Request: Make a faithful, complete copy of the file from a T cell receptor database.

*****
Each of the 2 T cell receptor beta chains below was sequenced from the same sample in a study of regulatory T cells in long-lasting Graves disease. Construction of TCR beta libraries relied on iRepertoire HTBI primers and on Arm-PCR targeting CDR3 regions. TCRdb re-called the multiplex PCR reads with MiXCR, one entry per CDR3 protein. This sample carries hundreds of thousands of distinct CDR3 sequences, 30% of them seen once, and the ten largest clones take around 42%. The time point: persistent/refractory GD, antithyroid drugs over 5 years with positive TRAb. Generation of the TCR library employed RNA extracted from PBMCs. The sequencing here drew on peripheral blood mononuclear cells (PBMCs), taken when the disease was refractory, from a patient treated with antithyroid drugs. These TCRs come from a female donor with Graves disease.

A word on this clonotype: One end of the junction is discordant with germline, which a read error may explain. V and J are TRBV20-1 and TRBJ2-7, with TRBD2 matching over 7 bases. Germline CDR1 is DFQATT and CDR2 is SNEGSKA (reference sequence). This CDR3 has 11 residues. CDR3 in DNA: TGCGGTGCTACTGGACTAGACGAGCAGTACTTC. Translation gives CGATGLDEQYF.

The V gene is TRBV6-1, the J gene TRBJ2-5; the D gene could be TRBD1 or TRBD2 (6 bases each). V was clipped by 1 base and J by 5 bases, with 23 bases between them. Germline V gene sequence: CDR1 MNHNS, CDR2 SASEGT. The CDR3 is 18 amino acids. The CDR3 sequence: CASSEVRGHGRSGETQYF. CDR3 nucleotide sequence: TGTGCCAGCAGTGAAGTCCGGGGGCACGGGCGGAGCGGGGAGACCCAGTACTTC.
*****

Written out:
Each of the 2 T cell receptor beta chains below was sequenced from the same sample in a study of regulatory T cells in long-lasting Graves disease. Construction of TCR beta libraries relied on iRepertoire HTBI primers and on Arm-PCR targeting CDR3 regions. TCRdb re-called the multiplex PCR reads with MiXCR, one entry per CDR3 protein. This sample carries hundreds of thousands of distinct CDR3 sequences, 30% of them seen once, and the ten largest clones take around 42%. The time point: persistent/refractory GD, antithyroid drugs over 5 years with positive TRAb. Generation of the TCR library employed RNA extracted from PBMCs. The sequencing here drew on peripheral blood mononuclear cells (PBMCs), taken when the disease was refractory, from a patient treated with antithyroid drugs. These TCRs come from a female donor with Graves disease.

A word on this clonotype: One end of the junction is discordant with germline, which a read error may explain. V and J are TRBV20-1 and TRBJ2-7, with TRBD2 matching over 7 bases. Germline CDR1 is DFQATT and CDR2 is SNEGSKA (reference sequence). This CDR3 has 11 residues. CDR3 in DNA: TGCGGTGCTACTGGACTAGACGAGCAGTACTTC. Translation gives CGATGLDEQYF.

The V gene is TRBV6-1, the J gene TRBJ2-5; the D gene could be TRBD1 or TRBD2 (6 bases each). V was clipped by 1 base and J by 5 bases, with 23 bases between them. Germline V gene sequence: CDR1 MNHNS, CDR2 SASEGT. The CDR3 is 18 amino acids. The CDR3 sequence: CASSEVRGHGRSGETQYF. CDR3 nucleotide sequence: TGTGCCAGCAGTGAAGTCCGGGGGCACGGGCGGAGCGGGGAGACCCAGTACTTC.